China is turning hostile to foreign journalists who are putting their lives at risk while bringing the latest coverage of floods in different parts of the country. Several reports coming from China have brought to light the attack launched by some locals on foreign journalists trying to cover the aftermath of floods from the ground.

Journalists from international publications, including BBC, LA Times, and Deutsche Welle were cornered by the angry mob in Zhengzhou, who felt their coverage portrayed China in bad light. Two reporters in Henan had to face the rowdy behaviour of some locals when they were reporting about how the underground markets in the area were flooded and shopkeepers lost their assets.

China Flag
China's flagReuters

In one video shared online, journalists can be seen being accused of "rumour mongering" and were eager to tell the foreigners off. The crowd was trying to attack the BBC reporters, and at one point, an angry local is seen pulling out a phone with a blurry screenshot of another white man and yelling "it's him."

"What I did not know at the time was that a manhunt was on after [Brant]," said DW's reporter Beolinger who was with BBC's Robin Brant when the attack happened. "There is a vicious campaign against the BBC News in nationalistic circles and state media."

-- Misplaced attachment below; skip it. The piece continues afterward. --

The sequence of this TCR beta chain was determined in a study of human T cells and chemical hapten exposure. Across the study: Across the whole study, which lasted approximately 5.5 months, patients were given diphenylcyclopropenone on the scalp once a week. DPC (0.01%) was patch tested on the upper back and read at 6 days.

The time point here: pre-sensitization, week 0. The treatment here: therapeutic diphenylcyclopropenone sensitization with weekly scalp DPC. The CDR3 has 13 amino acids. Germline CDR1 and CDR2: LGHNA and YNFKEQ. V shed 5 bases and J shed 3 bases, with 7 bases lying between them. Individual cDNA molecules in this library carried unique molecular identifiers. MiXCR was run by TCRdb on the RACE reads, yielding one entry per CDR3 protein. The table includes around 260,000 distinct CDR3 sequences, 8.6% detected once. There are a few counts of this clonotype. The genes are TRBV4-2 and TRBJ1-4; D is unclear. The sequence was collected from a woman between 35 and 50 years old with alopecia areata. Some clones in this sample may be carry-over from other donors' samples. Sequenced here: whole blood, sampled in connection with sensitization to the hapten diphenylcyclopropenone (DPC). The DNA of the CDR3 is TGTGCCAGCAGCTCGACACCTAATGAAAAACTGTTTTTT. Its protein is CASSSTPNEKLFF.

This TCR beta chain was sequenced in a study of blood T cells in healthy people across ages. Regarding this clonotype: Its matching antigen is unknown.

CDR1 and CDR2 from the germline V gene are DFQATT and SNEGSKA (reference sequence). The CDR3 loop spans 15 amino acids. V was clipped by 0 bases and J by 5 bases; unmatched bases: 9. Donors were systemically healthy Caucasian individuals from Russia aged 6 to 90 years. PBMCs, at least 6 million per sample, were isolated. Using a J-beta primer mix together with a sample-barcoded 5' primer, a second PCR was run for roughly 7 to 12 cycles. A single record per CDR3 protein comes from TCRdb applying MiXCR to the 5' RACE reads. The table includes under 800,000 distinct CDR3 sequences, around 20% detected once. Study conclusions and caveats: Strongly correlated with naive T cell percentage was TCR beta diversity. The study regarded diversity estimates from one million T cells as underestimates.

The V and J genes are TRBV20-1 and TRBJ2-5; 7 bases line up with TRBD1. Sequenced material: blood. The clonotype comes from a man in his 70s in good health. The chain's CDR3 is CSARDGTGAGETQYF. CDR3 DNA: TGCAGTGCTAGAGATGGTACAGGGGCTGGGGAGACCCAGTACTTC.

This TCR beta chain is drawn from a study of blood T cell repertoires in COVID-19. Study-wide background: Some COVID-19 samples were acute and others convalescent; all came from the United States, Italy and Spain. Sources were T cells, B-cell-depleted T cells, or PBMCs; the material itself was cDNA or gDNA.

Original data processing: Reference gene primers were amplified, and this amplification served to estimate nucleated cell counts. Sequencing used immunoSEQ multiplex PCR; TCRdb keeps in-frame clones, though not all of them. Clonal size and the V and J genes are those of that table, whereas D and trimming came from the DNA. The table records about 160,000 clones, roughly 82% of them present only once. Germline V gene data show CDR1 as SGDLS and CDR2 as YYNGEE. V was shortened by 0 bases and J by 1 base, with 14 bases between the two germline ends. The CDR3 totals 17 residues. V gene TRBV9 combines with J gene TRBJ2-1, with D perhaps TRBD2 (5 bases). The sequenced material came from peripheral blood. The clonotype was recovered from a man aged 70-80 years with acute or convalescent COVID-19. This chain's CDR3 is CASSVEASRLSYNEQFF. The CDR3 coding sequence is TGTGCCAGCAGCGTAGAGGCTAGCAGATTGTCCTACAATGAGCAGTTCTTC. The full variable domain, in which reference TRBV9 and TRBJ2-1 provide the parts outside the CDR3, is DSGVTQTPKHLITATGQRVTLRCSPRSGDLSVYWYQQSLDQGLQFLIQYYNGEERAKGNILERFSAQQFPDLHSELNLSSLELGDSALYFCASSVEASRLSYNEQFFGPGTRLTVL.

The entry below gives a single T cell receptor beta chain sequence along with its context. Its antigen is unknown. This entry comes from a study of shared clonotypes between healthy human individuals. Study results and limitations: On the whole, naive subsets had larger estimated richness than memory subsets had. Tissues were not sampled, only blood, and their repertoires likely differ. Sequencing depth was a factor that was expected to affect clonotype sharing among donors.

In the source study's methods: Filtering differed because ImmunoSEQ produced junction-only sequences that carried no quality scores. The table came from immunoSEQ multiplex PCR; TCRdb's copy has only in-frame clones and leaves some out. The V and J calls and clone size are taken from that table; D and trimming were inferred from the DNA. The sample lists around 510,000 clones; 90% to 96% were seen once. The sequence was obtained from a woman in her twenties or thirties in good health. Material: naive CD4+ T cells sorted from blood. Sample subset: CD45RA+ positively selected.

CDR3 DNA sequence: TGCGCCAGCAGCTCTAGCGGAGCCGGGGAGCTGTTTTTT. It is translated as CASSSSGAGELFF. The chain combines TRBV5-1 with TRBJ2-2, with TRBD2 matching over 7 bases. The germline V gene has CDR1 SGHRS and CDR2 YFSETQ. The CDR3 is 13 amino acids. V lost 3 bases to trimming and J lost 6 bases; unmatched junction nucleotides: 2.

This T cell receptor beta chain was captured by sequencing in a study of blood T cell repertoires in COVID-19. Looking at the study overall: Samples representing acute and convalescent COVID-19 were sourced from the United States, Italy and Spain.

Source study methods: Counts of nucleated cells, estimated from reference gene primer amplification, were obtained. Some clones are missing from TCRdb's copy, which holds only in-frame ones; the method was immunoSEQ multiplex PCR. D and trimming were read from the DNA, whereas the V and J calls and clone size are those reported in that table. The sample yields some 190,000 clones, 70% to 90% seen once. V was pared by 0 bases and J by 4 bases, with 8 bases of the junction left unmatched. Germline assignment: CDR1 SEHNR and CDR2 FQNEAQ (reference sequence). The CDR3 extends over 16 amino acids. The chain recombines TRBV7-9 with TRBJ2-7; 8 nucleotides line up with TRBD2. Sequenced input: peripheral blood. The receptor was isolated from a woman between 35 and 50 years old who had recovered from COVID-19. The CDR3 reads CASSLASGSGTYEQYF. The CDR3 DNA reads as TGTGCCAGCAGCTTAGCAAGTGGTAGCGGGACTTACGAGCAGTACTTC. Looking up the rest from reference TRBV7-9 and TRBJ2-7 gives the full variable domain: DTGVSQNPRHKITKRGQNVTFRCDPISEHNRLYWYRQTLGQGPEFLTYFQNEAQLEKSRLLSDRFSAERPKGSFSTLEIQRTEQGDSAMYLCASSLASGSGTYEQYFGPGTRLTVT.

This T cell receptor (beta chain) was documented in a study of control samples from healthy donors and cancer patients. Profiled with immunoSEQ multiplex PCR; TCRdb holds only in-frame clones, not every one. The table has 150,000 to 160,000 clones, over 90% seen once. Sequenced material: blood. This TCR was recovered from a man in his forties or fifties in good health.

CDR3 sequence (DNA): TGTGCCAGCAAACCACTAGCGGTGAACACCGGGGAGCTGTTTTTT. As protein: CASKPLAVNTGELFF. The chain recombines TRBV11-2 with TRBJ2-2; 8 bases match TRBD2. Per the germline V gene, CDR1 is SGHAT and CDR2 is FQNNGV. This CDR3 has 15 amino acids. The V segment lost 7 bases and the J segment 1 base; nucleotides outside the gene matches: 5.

BBC on China
via BBC/Twitter

Foreign journalists targeted in China

According to Foreign Correspondents' Club of China (FCCC), journalists are even receiving death threats for covering the recent floods in China. FCCC criticised the hostility and sought immediate action by the Chinese government to stop such attacks on foreign journalists. In fact, even local journalists working for international media have been accused of treason.

A logo of the Communist Party of China (CPC) is seen on a participant's Red Army uniform
A logo of the Communist Party of China (CPC) is seen on a participant's Red Army uniformReuters

The FCCC even said that a local branch of CPC's Youth League had asked its followers to report whereabouts of a BBC reporter covering the floods.

"The harassment of foreign correspondents just doing their job—in this case reporting on the tragic floods in Zhengzhou—has reached intolerable proportions," said Steven Butler, CPJ's Asia program coordinator, in Washington, D.C. "Chinese authorities need to ensure a safe environment for the press reporting on natural disasters or any other issue, whether it is Chinese or international reporters, especially in the run-up to the Beijing Winter Olympics in February."

The Chinese Ministry of Foreign Affairs has not acknowledged or issued a statement in this regard.